Peter Louis Galison (born 1955, New York) is the Pellegrino University Professor in History of Science and Physics at Harvard University. He received his Ph.D. from Harvard University in both Physics and the History of Science in 1983. His publications include Image and Logic: A Material Culture of Microphysics (1997) and Einstein's Clocks, Poincaré's Maps: Empires of Time. His most recent book (2007), co-authored with Lorraine Daston, is titled Objectivity.
Before moving to Harvard, Galison taught for several years at Stanford University where he was professor of History, Philosophy, and Physics. He is considered part of the Stanford School of philosophy of science along with Ian Hacking, John Dupré, and Nancy Cartwright.
Galison developed a film for the History Channel on the development of the hydrogen bomb, and has done work on the intersection of science with other disciplines, in particular art (along with his wife, Caroline A. Jones) and architecture. He is on the editorial board of Critical Inquiry and was a MacArthur Fellow in 1996.
In Image and Logic, Galison explored the fundamental rift rising in the physical sciences: whether singular, visual accounts of scientific phenomena would be accepted as the dominant language of proof, or whether statistically significant, frequently repeated results would dominate the field. This division, Galison claims, can be seen in the conflicts amongst high-energy physicists investigating new particles, some of whom offer up statistically significant and frequently replicated analysis of the new particle passing through electric fields, others of whom offer up a single picture of a particle behaving—in a single instance—in a way that cannot be explained by the characteristics of existing known particles.
His work with Lorraine Daston developed the concept of mechanical objectivity which is often used in scholarly literature, and he has done pioneering work on applying the anthropological notion of trading zones to scientific practice.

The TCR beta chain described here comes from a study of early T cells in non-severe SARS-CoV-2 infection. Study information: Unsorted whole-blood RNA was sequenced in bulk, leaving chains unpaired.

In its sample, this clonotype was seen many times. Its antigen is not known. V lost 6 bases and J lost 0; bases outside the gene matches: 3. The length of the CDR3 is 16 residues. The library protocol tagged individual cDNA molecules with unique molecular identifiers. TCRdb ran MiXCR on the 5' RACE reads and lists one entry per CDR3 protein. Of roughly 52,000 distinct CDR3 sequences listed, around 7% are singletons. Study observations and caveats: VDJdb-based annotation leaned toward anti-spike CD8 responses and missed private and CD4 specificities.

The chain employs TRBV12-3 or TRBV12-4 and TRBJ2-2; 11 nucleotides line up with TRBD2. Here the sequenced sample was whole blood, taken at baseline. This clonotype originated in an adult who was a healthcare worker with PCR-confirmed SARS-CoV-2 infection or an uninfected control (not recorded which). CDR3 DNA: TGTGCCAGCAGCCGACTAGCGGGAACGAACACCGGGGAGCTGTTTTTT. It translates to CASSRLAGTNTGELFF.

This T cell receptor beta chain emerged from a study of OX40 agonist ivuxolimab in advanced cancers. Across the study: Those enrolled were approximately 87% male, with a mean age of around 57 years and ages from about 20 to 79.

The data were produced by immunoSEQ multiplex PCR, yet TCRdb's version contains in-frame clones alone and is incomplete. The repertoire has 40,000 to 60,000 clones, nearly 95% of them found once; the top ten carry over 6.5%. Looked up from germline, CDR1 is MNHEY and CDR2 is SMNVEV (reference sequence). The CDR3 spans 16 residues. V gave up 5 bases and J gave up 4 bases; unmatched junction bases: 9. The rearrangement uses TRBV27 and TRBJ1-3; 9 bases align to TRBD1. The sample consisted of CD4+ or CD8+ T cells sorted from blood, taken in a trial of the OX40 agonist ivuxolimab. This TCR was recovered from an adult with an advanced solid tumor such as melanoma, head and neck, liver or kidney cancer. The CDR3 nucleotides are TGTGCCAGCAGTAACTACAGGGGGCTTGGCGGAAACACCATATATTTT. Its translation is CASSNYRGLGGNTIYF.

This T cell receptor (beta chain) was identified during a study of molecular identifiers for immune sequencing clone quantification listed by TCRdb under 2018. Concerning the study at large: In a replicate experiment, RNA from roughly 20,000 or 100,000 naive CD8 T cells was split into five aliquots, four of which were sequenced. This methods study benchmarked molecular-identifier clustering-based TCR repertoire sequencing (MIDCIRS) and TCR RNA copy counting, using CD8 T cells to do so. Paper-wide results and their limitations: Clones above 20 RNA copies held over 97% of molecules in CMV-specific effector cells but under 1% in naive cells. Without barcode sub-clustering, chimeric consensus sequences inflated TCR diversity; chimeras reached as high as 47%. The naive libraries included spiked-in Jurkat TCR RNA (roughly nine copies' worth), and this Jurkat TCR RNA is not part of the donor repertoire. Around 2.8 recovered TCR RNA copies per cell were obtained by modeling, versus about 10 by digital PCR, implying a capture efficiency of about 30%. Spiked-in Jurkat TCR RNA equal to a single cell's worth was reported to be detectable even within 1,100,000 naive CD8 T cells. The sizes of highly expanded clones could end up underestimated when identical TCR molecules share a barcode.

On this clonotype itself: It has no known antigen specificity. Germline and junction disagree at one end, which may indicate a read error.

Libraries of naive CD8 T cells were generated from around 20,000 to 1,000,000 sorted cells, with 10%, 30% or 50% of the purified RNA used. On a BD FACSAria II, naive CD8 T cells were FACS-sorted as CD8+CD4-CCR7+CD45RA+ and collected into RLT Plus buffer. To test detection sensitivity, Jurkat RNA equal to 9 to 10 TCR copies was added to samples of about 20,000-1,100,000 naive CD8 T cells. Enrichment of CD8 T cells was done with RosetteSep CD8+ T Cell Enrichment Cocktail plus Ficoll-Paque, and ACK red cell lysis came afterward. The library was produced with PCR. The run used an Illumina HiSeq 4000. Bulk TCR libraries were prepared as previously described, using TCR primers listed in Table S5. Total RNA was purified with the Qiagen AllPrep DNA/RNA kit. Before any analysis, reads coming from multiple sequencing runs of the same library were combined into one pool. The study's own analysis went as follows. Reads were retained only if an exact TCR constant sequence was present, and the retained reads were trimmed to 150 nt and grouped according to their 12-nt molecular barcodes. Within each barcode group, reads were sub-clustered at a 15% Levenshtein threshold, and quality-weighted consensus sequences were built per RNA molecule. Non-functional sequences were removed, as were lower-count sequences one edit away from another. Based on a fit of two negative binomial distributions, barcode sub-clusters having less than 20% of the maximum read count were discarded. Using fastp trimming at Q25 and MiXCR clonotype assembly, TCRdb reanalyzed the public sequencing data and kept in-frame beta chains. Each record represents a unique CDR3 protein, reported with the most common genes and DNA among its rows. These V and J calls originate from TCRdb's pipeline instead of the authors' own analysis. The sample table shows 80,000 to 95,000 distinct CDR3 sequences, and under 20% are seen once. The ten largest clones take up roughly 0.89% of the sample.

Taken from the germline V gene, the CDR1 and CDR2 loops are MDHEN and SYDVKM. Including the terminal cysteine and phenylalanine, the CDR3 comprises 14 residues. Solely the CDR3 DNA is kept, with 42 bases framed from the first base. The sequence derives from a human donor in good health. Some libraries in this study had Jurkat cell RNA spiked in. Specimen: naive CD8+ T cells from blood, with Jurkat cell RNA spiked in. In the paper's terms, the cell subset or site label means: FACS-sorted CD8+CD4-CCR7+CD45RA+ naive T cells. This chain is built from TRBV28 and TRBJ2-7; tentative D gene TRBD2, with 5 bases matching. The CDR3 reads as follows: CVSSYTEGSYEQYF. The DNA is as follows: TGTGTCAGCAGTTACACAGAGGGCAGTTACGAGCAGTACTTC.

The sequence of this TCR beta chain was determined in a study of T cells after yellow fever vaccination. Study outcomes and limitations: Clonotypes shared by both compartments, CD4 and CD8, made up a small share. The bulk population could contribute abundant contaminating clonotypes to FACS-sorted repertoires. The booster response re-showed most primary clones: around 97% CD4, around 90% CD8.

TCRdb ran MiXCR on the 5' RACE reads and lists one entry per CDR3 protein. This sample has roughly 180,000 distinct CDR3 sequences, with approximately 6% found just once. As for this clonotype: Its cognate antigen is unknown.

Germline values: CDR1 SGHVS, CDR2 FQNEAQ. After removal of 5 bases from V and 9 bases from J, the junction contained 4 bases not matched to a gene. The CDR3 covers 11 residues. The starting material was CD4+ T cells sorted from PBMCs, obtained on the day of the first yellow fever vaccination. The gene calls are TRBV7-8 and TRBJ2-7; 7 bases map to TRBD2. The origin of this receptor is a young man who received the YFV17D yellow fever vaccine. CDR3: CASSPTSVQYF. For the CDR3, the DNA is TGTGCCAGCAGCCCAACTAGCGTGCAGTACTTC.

Galison has been involved in the production of two documentary films. The first, The Ultimate Weapon: The H-Bomb Dilemma, was about the political and scientific decisions behind the creation of the first hydrogen bomb in the United States, and premiered on the History Channel in 2000. The second, and most recent, Secrecy, which Galison directed with Harvard filmmaker Robb Moss, is about the costs and benefits of government secrecy, and premiered at the 2008 Sundance Film Festival.
- Peter Galison, How experiments end (Chicago: University of Chicago Press, 1987). ISBN 0-226-27914-6
- — Image and logic: a material culture of microphysics (Chicago: University of Chicago Press, 1997). ISBN 0-226-27917-0
- — and Caroline Jones, Picturing science, producing art (New York: Routledge, 1998). ISBN 0-415-91912-6
- — Einstein's clocks, Poincarés maps: empires of time (New York: W.W. Norton, 2003). ISBN 0-393-02001-0
- — and Lorraine Daston, Objectivity (Boston: Zone Books, 2007).
- Peter Galison & David J Stump (eds), The Disunity of Science: Boundaries, Contexts, and Power (Stanford, CA: Stanford University Press). ISBN 0-8047-2562-4
- Peter Galison & Bruce Hevly (eds), Big Science: The Growth of Large-Scale Research (Stanford, CA: Stanford University Press). ISBN 0-8047-2335-4
- Peter Galison, Gerald Holton and Silvan S. Schweber. Einstein for the 21st Century: His Legacy in Science, Art, and Modern Culture, Princeton University Press, (2008), ISBN 978-0-691-13520-5
- The Ultimate Weapon: The H-Bomb Dilemma (2000) Writer/producer, 44 minutes. Premiere: The History Channel, 2000.
- Secrecy (2008) Producer/Director (with Robb Moss), 85 minutes. Premiere: The Sundance Film Festival ('08).